Apologies for the lack of blog yesterday, it has been so frantic on site trying to excavate and record such a large trench with only a few days remaining.... Falling asleep when I got home didn't help :p... Its been really positive within the group today as they realize what a great job they have done in just a few weeks. The trench looks amazing if you appreciate a good trench! I want to thank Gerald from Kent Archaeological society on behalf of the group, for popping in yesterday to help with some great advice, we really appreciate the support of K.A.S.
Onsite today we also received some amazing help from WESSEX archaeology who have already provided the group with training sessions. This time they sent Lisa and Mark (senior field archaeologist) with the gps kit to help us plot and grid the entire Buttway field, we can now place trenches within 5mm for all our future digs. They stayed onsite to provided advice and support for most of the day and honestly, I have never met 2 more down to earth and experienced professionals. I know I speak for the whole team, old and young when I say thank you to the WESSEX team for helping us make this project a success. Its great to see this kind of relationship in community archaeology.
The dig itself has produced so much information about our village green, also helping prove the research in terms of the Medieval town of Cliffe. We have now finally begun to see a true picture of what the Resistivity Survey was showing us in terms of archaeology . The high resistivity area shown on the survey is the natural bedrock. It was difficult to interpret because we have overlying building demolition (cuts/fills) in the trench. E.G Chalk/lime mortar, squared chalk blocks. rag stone, face flint.. A very good example of this is in the north section pictured below.
Although we have established the high resistivity square area is natural, but it doesn't negate the fact the area itself wasn't terraced as a building platform.. This is the only question that remains to be answered here in this area. Over half the trench is now recorded and cleaned, we now have 3 active sections within the trench to finish including an interest ditch in the natural.
The north end by the wall is almost down to the natural bedrock but is still producing finds even in the deepest layers. We were slightly disappointed we didn't find a clear wall lines, but we still know there's a building here... I am sure with magnetometer survey, things will be clearer on how to progress in terms of future digs. The fact we have building features (see below from previous test pits) and natural features interacting, showing on our resitivity survey and now proven in the trench doesn't help!!...
We can see this is a long term project (at least 6 years) and this dig has been fantastic start in terms of finds, I estimate about 30 kilos of finds to clean and process. The finds really have been the star of the show in the past 2 weeks. We have now been digging in Cliffe Parish for 3 years and in all the previous digs, I have never seen the amount and types we were recovering per square meter on the Buttway.
During the dig we have uncovered over 2000 years of local history with Samian ware, shelly ware and basically a local reference collection throughout the medieval period. This I know from what I have seen and has already been I.D, but we have bags and bags still uncleaned, it will take months to process... I will summarize in more detail tomorrow with some more detail on finds and some of the questions we have answered during the dig.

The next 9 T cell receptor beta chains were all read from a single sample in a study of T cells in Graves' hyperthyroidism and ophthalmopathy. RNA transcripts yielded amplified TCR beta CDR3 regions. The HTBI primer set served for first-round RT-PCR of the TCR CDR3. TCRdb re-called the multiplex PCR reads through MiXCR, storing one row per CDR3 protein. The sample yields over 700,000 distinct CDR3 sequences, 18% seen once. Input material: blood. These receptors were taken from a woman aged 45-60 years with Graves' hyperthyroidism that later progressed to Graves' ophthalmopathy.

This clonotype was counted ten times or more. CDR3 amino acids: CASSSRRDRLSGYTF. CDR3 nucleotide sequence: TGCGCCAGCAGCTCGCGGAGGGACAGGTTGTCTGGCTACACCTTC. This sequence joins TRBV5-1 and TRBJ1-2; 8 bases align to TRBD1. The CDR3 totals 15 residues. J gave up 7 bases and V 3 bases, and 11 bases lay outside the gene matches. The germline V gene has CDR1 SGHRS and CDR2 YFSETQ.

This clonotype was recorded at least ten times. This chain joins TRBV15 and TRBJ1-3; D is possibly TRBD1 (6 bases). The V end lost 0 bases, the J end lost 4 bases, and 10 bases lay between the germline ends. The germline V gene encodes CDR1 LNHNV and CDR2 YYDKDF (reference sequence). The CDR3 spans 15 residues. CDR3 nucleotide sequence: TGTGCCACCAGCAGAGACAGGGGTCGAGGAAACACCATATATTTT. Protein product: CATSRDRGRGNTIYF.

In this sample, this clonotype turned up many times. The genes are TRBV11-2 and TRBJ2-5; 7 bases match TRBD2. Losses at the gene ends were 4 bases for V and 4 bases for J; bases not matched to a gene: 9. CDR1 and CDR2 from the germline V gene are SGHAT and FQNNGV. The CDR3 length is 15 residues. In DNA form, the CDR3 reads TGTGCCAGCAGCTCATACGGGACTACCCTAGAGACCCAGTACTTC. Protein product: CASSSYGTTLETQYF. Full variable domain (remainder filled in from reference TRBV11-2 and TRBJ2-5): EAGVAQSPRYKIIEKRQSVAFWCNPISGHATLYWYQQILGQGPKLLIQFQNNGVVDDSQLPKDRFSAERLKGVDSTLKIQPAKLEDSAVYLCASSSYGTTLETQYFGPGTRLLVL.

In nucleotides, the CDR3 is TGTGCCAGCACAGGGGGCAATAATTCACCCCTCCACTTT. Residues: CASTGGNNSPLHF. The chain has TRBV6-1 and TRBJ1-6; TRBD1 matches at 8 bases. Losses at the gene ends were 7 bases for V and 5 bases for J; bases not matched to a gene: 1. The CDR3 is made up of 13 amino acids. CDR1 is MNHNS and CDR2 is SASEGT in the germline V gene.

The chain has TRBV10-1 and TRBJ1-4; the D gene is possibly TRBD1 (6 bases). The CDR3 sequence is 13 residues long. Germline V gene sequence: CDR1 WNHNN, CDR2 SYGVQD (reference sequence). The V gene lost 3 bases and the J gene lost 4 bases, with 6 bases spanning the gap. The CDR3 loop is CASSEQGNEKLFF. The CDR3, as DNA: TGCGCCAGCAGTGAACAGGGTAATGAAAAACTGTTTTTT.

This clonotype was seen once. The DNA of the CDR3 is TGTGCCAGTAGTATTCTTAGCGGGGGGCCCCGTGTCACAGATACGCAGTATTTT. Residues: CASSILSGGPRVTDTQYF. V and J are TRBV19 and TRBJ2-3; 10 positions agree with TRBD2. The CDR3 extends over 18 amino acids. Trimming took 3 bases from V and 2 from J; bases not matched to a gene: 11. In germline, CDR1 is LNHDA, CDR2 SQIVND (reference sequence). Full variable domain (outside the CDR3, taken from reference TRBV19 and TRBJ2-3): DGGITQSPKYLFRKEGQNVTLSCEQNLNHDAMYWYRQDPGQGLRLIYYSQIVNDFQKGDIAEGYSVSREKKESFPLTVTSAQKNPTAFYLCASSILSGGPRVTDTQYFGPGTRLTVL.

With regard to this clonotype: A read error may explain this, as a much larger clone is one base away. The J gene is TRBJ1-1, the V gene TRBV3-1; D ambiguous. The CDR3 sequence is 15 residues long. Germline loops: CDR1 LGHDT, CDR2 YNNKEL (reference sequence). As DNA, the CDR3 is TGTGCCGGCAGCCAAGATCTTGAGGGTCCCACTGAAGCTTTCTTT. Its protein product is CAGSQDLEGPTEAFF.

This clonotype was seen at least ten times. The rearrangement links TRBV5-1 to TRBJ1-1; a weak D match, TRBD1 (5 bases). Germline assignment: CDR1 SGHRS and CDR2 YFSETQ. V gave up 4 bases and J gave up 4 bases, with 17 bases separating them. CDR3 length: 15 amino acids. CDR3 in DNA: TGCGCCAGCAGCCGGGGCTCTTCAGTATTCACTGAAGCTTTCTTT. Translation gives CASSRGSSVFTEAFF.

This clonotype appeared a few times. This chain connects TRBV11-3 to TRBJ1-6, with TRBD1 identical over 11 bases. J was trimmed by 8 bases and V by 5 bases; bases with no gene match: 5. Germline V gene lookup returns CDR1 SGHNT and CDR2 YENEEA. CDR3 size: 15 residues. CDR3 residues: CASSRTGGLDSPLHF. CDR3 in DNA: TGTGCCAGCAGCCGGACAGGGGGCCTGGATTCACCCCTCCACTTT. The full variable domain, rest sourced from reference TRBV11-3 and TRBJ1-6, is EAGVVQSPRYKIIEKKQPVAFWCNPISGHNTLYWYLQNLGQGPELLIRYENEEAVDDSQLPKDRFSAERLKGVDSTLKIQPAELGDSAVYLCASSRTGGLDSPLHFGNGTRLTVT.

On a more historical research note on Cliffe itself, if you have read this blog and realize we are finding mostly medieval pottery... Its references like this that also help tell the story of the area during this period, added to the fact Cliffe was so important to the Metropolitan church. Now we are finding evidence...
January 3rd 1326.
Commission to William de Grey and John de Shelvyng to guard all
places along the coast of the Thames between Recolvre, Greyston and Whitstable and search in all places where ships put in, both those entering the realm and those leaving the realm, and to arrest all who are carrying letters prejudicial to the crown, and send such letters with all speed to the king: as he is informed that many persons, to evade the scrutiny of the persons appointed in the several ports for the capture of such letters, are frequently landed there in ships and boats.
The like to the following in the following places:—
The ports and places in the ports of Gravesend and Clyve (Cliffe) and other places between those towns.
August 15th 1326.
Appointment of Maurice de Brune, Robert de Echynghani, John de Cobham and Roger de Bavent to survey the ships of over 50 tons in the towns and ports of Romenhale, Pevensie, Winchelsea, Rye, Hastings, Hithe, Dovre, Sandwiz, Faversham, Gillingham, Maydenstan, Strode, Clyve (Cliffe), Swannescampe, Grenewiz, Seford and Shorham, and to see that they join Nicholas Kiriel, admiral of the Western fleet at Portsmouth, and that all the lords and masters of the ships of less tonnage are kept in the said towns; and they are to arrest such as have not joined, both ships and men.
Source: King Edward II Patent rolls
The following days will be about finishing the sections within the trench and recording. Brian wins find of the day for some really nice shelly ware (12th century). I want to thank the local community for coming to visit the site, asking questions and showing support. We are on site tomorrow 9.30am/5pm.